20.
Gut ; 70(Suppl 4):A83-A84, 2021.
Article in English | ProQuest Central | ID: covidwho-1504946

ABSTRACT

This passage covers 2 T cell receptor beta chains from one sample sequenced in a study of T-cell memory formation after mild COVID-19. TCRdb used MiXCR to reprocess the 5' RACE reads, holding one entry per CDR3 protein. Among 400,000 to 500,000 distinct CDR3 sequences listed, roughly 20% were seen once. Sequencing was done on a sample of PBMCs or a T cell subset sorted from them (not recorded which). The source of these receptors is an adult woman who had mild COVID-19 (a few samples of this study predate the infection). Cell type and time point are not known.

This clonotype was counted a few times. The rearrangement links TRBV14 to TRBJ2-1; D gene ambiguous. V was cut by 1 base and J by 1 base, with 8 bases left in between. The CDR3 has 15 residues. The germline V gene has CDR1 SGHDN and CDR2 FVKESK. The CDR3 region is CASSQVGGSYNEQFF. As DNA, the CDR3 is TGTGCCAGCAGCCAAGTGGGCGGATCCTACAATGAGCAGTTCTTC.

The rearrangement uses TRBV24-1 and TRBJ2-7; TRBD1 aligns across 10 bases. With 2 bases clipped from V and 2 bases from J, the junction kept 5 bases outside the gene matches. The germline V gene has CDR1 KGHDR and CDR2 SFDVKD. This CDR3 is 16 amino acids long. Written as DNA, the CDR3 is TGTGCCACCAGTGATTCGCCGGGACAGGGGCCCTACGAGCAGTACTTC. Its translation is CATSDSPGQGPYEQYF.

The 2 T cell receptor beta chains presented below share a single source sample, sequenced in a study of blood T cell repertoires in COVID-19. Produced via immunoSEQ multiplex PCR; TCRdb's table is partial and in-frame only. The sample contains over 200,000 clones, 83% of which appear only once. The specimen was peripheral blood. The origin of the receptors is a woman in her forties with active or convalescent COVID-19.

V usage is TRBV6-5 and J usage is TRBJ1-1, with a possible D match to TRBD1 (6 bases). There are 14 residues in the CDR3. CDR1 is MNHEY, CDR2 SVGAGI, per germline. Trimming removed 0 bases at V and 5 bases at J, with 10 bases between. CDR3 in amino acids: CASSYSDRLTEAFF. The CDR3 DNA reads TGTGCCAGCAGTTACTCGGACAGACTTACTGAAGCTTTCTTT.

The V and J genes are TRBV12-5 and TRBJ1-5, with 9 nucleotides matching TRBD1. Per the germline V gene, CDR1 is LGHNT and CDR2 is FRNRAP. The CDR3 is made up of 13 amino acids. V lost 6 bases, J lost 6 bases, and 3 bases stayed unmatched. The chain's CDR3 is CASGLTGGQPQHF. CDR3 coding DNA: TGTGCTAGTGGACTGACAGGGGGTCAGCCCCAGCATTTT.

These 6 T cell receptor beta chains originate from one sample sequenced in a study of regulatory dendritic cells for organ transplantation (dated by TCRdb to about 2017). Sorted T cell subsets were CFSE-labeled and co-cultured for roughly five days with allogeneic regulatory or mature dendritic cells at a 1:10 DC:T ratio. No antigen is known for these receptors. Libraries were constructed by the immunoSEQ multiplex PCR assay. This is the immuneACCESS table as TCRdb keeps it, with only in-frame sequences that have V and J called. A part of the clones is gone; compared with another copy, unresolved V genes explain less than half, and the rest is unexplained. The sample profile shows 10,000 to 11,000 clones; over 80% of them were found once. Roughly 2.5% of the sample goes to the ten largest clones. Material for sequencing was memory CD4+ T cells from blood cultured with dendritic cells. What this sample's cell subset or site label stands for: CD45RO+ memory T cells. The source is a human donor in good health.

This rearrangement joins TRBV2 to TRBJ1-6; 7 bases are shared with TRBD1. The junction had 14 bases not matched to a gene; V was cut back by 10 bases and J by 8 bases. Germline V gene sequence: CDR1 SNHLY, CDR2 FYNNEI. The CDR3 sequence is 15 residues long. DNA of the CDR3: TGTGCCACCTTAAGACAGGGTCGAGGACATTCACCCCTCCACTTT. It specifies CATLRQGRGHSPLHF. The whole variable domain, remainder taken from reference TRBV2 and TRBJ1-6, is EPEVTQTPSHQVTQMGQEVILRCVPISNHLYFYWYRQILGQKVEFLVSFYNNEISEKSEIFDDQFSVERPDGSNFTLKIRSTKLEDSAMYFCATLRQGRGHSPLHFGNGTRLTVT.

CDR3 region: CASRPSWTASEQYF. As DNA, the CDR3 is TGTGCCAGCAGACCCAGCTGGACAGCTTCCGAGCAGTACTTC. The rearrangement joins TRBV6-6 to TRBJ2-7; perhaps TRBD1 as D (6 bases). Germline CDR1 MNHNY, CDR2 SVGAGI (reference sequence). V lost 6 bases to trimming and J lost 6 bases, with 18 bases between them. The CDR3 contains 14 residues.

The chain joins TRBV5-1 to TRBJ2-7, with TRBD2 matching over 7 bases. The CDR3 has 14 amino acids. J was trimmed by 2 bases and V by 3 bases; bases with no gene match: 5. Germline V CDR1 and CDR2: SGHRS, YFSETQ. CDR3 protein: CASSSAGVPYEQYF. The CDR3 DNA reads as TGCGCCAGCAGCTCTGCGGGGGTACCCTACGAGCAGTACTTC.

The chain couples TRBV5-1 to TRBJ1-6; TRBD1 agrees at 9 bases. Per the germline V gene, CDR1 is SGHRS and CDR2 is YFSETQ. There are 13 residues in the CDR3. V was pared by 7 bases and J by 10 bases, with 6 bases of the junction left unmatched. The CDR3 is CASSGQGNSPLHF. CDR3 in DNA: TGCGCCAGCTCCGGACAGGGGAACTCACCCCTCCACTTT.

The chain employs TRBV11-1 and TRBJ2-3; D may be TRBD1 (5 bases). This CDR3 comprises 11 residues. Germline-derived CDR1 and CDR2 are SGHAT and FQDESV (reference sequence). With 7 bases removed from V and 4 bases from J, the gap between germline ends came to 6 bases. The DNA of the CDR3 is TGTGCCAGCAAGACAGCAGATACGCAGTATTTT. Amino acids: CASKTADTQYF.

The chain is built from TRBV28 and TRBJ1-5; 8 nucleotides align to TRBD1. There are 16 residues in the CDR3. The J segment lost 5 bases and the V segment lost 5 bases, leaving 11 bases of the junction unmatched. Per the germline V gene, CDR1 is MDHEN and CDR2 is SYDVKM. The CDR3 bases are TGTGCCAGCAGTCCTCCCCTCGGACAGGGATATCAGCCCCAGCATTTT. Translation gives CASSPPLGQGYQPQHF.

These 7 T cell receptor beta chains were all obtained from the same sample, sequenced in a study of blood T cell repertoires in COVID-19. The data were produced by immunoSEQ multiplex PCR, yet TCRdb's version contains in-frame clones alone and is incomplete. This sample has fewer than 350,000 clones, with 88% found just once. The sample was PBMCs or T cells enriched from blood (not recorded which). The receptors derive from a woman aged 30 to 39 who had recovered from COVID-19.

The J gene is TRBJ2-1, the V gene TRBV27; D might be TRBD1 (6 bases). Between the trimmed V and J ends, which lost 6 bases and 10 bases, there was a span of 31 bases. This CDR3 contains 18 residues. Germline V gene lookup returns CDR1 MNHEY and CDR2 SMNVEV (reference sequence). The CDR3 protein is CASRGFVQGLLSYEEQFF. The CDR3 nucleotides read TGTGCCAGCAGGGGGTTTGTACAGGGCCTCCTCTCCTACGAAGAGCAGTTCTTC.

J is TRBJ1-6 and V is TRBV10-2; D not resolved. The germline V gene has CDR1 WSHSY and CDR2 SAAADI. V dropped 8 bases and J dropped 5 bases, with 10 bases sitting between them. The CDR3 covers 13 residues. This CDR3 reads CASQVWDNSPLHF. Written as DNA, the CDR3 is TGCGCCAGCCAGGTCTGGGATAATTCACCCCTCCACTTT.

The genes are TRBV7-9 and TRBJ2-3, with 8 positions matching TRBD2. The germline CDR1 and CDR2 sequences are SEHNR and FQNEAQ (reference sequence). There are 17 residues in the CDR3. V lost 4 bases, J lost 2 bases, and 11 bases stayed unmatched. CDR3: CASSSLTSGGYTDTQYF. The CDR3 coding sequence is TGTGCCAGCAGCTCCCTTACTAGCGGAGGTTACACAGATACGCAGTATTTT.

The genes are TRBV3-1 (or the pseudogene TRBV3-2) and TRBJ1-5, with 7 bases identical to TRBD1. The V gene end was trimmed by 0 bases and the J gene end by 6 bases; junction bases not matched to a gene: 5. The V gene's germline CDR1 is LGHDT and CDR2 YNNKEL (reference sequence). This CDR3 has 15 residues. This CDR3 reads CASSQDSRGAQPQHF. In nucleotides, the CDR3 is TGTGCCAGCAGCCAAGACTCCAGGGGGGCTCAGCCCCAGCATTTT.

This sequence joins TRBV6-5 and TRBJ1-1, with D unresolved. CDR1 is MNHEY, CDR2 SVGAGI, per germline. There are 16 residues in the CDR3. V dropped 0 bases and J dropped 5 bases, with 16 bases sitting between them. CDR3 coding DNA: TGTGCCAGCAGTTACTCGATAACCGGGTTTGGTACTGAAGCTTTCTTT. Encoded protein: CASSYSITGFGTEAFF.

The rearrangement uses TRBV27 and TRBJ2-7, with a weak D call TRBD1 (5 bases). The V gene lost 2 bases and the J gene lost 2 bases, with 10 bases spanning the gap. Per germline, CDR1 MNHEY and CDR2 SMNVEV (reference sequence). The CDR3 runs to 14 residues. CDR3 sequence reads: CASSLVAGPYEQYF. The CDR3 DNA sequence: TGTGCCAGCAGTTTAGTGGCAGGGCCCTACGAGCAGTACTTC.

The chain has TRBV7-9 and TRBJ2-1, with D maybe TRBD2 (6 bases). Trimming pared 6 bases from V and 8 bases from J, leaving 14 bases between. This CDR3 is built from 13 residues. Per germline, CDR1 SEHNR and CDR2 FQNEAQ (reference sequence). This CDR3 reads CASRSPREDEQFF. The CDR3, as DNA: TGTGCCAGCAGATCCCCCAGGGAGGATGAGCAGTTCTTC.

IntroductionIn May 2020, subcutaneous (SC) vedolizumab was approved for use in Inflammatory Bowel Disease (IBD). Patients with IBD have a number of risk factors for a poor outcome from SARS-CoV-2 infection and managing this risk by reducing hospital visits is crucial. Currently there is no information on the process or outcomes of transitioning patients established on intravenous (IV) vedolizumab to SC.MethodsThis is a prospective service evaluation of adult patients who are either stable on IV vedolizumab or have been newly started and opted for SC administration. Between October and December 2020, all suitable patients attending our infusion centre for vedolizumab were offered the option to switch to SC. Initially, the aim was to offer a SC dose to patients in place of their IV infusion with injection training by IBD specialists. This proved to be a challenge as it left a narrow window of time for homecare deliveries to be arranged for subsequent doses. Therefore, the remaining patients who agreed to the switch received an IV infusion at their baseline review, with the aim of administering the first SC dose in place of the next scheduled IV dose.Outcomes include reasons for consenting or declining to switch, patient experience with using SC injections and time saved by not needing to travel to the infusion centre. Data on factors associated with poor outcomes from SARS-CoV-2 infection were collected, including co-morbidities, smoking status, concomitant medication and age.Clinical baseline data collected as part of routine care included disease activity (modified Harvey-Bradshaw Index or Simple Clinical Colitis Activity Index), biochemical results including C-reactive protein, albumin, haemoglobin and platelet count, faecal calprotectin and quality of life using IBD-Control. Trough vedolizumab levels were measured in patients who had had at least 3 IV doses previously. Patients will be reviewed after 12 weeks as part of the switching programme.Results179 patients were offered the opportunity to change to SC vedolizumab (54.2% CD, 44.1% UC, 1.7% IBDU), of which 125 (70%) (64 (51.2%) CD, 58 (46.4%) UC and 3 (2.4%) IBDU) agreed to the switch. The mean age (SD) was 55 (19.4). 11 patients were new to vedolizumab or reloading. The median time taken by patients (leaving home to returning home) to receive their infusions was 180 minutes (IQR 45 to 360).The main reasons for agreeing to switch were patient preference to manage their treatment at home (70.4%), concerns about contracting an infection at the infusion centre (15.7%) and difficulty attending the infusion centre (15.7%). Reasons for patients declining included not wanting to self-inject (28.3%), needle phobia (15.2%), and current instability of symptoms (15.2%). There have been no major adverse events to date.ConclusionsThis is a description of a service evaluation design to monitor outcomes in patients who have consented to transition from IV to SC vedolizumab at one IBD tertiary referral centre.